3. Operating Cash flow tallies with the Operating Profit (One of key indicators of Sanjoy Bhattacharya to check for integrity) to 0.5 or more

Energy/Focus (Too early to tell):

  1. Realization of the PuC Mangalore venture being not a high-return endeavour, mgmt was able to bring the focus back to their core-expertise which was providing quality coaching.
  2. Emphasis on the bottomline more than the topline.

Intelligence (Again they have shown that they are an intelligent mgmt) :

  1. No over-aggression as evidenced by almost 0 debt, and gradual expansion in Karnataka and AP.
  2. Emphasis on growth which maintaining gross margins and improving the bottomline.
  3. Tendency to gamble - no evidence of this. In fact, unlike its peer which went on a expansion spree, it remained focused and gained further market-share during the changes in the IIT/JEE exams or education policies.
  4. Ability to delegate - This is one very important point for me to identify a fanatic. Like the Outsider CEO’s, who prefer a decentralized corporate structure, while they concentrate on Capital Allocation/Strategy sides of the business. I find evidence of this through the emphasis laid on the process-driven training of the lecturers and thereby the students.

Above points are subjective/biased and open for feedback.

I would track the development of “Robomate”.

Attaching ICICI report dated Nov, 2014.

Disc: Not invested.
Planning to initiate a tracking position.

@crazymama Those are very interesting points to look at Vishnu. Agree, that robomate is very important metric to track given the competition from online and how MT is able to tackle it.

One interesting thing that I heard was that this AP deal that they have done is a very sweet deal. Now again, I haven’t been able to confirm the details about the same from the management, but if it’s true, then again it shows the astuteness of the management/promoter.

My understanding is that the market does not believe that they can replicate their business model from mumbai to the rest of the country and this is discounted in the price given that the stock price has gone no where since IPO which was done at Rs 90 sometime around 2013. There expansion in Karnataka and AP/Telenagana is not coaching centre oriented (as in Mumbai) and comes more from a collaboration with PU colleges. I have bought some shares to track this business and remain hopeful.

I have taken a small tracking position in the counter. Need help of fellow members to understand following:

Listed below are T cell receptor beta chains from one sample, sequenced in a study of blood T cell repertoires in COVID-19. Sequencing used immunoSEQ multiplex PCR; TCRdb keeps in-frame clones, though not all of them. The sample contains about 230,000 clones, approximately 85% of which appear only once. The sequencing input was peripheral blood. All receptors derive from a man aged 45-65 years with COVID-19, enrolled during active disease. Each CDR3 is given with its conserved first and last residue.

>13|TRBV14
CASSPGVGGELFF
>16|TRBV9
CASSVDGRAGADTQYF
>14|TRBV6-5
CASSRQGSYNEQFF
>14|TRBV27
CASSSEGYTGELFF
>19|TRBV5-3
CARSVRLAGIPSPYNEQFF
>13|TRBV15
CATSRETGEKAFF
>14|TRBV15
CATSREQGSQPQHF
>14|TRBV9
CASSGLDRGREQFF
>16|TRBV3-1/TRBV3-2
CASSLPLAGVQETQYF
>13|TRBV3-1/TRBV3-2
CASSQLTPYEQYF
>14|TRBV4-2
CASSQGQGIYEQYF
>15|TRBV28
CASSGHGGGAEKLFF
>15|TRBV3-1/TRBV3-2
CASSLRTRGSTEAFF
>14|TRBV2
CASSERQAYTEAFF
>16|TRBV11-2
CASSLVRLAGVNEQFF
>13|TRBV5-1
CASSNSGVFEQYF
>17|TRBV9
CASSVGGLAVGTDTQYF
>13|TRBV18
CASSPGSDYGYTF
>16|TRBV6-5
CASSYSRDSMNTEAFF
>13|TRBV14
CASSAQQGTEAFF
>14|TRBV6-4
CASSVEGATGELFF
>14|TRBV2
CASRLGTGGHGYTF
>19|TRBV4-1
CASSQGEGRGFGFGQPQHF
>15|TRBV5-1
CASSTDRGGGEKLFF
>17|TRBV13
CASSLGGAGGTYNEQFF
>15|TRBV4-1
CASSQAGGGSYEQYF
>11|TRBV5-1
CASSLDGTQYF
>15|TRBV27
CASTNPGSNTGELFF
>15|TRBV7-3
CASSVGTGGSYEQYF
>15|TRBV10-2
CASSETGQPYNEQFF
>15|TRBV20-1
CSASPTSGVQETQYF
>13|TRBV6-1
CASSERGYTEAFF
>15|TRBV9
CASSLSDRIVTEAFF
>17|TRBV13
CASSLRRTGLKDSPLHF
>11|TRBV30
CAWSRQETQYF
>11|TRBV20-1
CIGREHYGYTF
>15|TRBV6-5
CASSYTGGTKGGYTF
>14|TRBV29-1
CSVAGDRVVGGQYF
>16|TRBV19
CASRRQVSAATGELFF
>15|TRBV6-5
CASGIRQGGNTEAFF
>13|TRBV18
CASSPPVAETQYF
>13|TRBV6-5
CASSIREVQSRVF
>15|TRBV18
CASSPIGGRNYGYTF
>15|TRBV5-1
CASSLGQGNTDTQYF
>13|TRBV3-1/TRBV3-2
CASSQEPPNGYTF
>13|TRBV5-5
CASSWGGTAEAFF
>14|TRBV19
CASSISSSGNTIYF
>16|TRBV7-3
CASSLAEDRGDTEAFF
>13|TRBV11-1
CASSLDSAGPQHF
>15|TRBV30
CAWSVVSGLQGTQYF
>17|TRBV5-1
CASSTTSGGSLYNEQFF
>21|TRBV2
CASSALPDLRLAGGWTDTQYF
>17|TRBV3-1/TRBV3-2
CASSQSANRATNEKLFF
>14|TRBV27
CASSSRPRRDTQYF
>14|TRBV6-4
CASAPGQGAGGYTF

1. MT has received some contracts from govt for coaching category students and that has added to its topline in recent past. Need to understand the split of ‘retail’ students and govt contracts and respective growth rates. I am given to understand that ‘retail’ students share may not be growing even in Maharashtra. If this is the case and growth is coming from govt. contracts for coaching ‘reserved category’ students then the hypothesis that process orientation and IT can take away market share from ‘Star’ teachers do not stand.

  2. Need to understand the coaching tie-ups in South India. What is the realisation per student expected through such tie-ups. Net profit basis, are the realisations similar to realisations in Mumbai market ?

Has anyone looked at these aspects and guide ?

@sjain_13 Good questions. My understanding at this moment is that these are short term contracts (1-3 months) and are positioned like a crash course for govt school kids for national/state level entrance exams. Last year it was very small portion (~1%) so it’s not yet reflected in the numbers. This year I understand they have a contract to teach ~30K students, so it could be a decent size in FY16.
Overall, the govt part of the business is something to be understood closely because it will also have a bearing on the working capital position, since govt contracts have lengthy receivables.

Realizations by market is not available in the public domain.

Q1FY16 Results are out

  • Sales 7484 Vs 5429 (Q1FY15)
  • PAT 604 Vs 726 (Q1FY15)
  • Direct Expenses 4111 Vs 2855 (Q1FY15)

Direct expenses include purchase of tablets and SD cards which are issued to students as part of the course material. The company carries an inventory at all times which is netted out from direct expenses.

The profit seems subdued due to higher amortisation. Adjusted for that last year’s profit would have been less by 3.5cr and gives a yoy growth of 60%
Disc: invested since 105

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Top line growth has been pretty impressive for them. Their increase in direct expenses is a part of their strategy to implement technology in a big way.

I have worked extensively in this sector and would not recommend investment due to the following reasons

  1. The brand of Mahesh Tutorials is largely unknown outside Maharashtra. As you leave Mumbai the brand recall starts diminishing.
  2. The way the industry is structured, the tutors take the lions share of the revenue. And each of them has a local brand. For example, if Satish sir is teaching Economics in Vile Parle he is famous in the area. The fact that he teaches within MT Educare’s setup is incidental. He can start Satish Eco Classes anytime with minimal capital expense and break away students. In fact , every year , they lose many of their stalwarts who leave to start up their own setup.